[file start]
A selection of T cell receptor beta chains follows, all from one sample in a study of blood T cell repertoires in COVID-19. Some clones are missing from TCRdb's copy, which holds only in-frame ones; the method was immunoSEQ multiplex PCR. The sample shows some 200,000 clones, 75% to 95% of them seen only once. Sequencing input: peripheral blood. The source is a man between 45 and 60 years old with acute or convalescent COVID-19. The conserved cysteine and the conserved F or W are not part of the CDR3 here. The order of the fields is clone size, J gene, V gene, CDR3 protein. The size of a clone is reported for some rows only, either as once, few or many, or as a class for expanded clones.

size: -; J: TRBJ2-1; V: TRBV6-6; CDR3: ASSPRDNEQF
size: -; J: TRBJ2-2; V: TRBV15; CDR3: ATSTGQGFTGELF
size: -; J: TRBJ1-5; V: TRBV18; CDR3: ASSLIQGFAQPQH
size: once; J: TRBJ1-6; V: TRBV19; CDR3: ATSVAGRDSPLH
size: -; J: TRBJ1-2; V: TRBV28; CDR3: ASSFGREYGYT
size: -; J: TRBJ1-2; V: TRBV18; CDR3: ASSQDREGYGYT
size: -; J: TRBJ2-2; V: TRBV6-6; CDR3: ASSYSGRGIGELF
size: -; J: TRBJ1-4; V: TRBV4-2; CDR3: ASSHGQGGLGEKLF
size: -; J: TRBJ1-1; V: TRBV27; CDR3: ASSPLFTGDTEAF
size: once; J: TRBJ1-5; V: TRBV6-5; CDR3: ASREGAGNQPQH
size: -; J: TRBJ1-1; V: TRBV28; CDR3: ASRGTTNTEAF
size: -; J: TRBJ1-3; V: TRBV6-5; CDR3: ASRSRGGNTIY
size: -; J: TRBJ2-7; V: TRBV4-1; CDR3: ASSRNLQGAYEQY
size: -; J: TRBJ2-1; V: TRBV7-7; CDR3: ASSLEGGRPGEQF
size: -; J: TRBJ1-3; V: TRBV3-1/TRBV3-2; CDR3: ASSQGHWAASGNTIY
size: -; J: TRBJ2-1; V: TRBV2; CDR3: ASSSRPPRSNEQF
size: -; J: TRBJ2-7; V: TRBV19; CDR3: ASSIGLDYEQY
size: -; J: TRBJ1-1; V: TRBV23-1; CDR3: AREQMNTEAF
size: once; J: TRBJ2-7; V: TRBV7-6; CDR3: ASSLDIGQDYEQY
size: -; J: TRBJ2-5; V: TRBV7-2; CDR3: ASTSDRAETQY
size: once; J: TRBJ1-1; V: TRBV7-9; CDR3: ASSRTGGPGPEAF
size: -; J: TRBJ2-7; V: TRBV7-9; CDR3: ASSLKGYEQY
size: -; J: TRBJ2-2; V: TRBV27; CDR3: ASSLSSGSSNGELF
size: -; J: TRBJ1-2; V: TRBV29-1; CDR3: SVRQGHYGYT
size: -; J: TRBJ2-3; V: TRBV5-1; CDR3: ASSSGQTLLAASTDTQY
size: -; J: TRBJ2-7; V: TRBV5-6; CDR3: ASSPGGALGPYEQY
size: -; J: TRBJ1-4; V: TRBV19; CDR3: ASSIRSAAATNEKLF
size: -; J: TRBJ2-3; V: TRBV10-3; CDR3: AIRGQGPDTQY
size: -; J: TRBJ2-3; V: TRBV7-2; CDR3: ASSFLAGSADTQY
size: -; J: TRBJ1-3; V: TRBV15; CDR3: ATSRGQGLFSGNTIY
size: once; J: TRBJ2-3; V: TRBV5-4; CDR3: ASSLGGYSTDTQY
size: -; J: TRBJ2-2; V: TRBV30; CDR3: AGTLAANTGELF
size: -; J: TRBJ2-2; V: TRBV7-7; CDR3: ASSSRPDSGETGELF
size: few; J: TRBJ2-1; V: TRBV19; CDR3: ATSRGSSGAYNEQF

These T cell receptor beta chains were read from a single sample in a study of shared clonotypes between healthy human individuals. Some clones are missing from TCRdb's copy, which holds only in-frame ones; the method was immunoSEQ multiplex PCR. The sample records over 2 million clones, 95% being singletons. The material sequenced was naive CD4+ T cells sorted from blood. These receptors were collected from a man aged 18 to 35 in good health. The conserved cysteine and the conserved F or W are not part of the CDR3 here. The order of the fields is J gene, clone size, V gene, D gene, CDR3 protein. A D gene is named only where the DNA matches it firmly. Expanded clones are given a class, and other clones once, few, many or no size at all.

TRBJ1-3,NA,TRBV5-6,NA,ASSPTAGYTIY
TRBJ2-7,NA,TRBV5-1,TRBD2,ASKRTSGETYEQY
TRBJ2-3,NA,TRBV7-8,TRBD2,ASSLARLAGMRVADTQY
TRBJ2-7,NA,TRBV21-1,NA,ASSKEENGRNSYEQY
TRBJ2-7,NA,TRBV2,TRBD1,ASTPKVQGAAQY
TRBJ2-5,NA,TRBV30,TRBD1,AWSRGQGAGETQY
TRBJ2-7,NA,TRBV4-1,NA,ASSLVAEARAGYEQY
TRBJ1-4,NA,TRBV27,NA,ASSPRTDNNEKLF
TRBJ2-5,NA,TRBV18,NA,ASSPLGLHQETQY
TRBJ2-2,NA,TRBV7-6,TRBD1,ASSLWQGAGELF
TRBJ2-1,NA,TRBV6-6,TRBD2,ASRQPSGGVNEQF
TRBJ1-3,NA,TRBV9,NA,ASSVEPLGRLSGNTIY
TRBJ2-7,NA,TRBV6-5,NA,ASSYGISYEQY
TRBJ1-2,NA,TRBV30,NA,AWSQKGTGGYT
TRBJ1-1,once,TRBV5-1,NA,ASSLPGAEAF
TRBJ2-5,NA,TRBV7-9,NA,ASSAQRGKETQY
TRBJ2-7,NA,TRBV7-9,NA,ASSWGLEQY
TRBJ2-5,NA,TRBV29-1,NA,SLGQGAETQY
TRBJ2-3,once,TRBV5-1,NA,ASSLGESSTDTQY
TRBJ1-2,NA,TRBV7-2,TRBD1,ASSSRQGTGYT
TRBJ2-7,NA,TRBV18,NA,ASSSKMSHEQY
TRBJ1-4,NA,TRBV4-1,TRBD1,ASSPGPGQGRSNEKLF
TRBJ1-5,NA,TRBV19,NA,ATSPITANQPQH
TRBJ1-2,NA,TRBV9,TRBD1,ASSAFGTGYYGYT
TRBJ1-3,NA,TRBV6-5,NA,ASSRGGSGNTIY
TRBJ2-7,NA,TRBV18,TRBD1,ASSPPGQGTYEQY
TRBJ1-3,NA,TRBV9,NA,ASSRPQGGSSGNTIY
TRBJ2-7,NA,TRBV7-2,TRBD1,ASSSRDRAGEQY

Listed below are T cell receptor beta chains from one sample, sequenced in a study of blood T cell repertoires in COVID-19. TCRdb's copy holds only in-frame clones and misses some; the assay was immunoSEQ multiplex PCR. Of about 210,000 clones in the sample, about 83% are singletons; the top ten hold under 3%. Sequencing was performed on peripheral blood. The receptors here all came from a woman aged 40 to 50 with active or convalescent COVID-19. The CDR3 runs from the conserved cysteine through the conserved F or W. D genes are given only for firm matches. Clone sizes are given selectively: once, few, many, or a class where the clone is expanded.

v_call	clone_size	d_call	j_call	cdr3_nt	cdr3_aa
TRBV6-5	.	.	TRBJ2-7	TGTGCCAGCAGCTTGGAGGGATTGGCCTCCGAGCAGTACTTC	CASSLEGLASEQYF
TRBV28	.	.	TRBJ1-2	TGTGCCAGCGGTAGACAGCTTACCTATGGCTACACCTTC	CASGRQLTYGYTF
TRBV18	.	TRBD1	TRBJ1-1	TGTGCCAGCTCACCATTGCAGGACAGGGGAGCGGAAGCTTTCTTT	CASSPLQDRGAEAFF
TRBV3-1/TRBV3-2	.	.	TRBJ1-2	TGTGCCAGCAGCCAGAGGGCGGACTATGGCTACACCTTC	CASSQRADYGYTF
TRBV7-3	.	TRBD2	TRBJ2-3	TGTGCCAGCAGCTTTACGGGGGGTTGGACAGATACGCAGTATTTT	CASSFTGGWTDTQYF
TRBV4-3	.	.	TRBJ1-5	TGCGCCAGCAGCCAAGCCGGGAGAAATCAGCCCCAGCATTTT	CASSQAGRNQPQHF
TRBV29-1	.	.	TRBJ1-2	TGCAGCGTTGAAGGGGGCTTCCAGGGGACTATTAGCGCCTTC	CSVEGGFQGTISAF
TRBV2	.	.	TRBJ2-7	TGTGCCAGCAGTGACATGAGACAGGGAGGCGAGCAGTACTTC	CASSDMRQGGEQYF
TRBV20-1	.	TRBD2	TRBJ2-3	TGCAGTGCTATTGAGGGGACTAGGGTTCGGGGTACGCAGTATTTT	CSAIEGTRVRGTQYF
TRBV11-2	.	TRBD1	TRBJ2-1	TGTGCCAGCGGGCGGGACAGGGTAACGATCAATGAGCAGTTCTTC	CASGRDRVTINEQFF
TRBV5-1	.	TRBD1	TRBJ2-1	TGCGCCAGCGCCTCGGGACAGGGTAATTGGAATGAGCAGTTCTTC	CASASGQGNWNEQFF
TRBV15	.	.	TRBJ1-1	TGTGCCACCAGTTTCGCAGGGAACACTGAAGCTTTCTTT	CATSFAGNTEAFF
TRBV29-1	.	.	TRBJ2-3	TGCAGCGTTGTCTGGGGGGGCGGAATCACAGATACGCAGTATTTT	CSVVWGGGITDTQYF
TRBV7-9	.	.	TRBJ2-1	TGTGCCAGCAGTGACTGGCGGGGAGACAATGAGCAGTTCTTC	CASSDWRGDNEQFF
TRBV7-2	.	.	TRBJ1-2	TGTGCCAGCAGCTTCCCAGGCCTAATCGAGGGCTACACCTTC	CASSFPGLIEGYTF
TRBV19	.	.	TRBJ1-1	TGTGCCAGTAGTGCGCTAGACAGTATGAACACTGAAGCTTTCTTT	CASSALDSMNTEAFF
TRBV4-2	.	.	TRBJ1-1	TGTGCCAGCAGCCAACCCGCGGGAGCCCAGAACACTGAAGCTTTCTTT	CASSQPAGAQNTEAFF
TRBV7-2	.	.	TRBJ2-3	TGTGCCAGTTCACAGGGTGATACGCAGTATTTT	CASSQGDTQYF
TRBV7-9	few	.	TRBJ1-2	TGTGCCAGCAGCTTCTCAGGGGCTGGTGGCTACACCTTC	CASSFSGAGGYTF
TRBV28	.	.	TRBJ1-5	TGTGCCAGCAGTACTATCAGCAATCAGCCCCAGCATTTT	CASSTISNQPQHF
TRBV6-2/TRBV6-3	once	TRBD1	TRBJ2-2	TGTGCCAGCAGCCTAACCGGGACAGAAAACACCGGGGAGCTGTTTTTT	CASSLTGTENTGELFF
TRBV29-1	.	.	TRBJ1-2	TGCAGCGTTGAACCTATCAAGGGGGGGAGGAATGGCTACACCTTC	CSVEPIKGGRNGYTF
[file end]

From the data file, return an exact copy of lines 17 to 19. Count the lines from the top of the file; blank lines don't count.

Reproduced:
size: -; J: TRBJ2-1; V: TRBV2; CDR3: ASSSRPPRSNEQF
size: -; J: TRBJ2-7; V: TRBV19; CDR3: ASSIGLDYEQY
size: -; J: TRBJ1-1; V: TRBV23-1; CDR3: AREQMNTEAF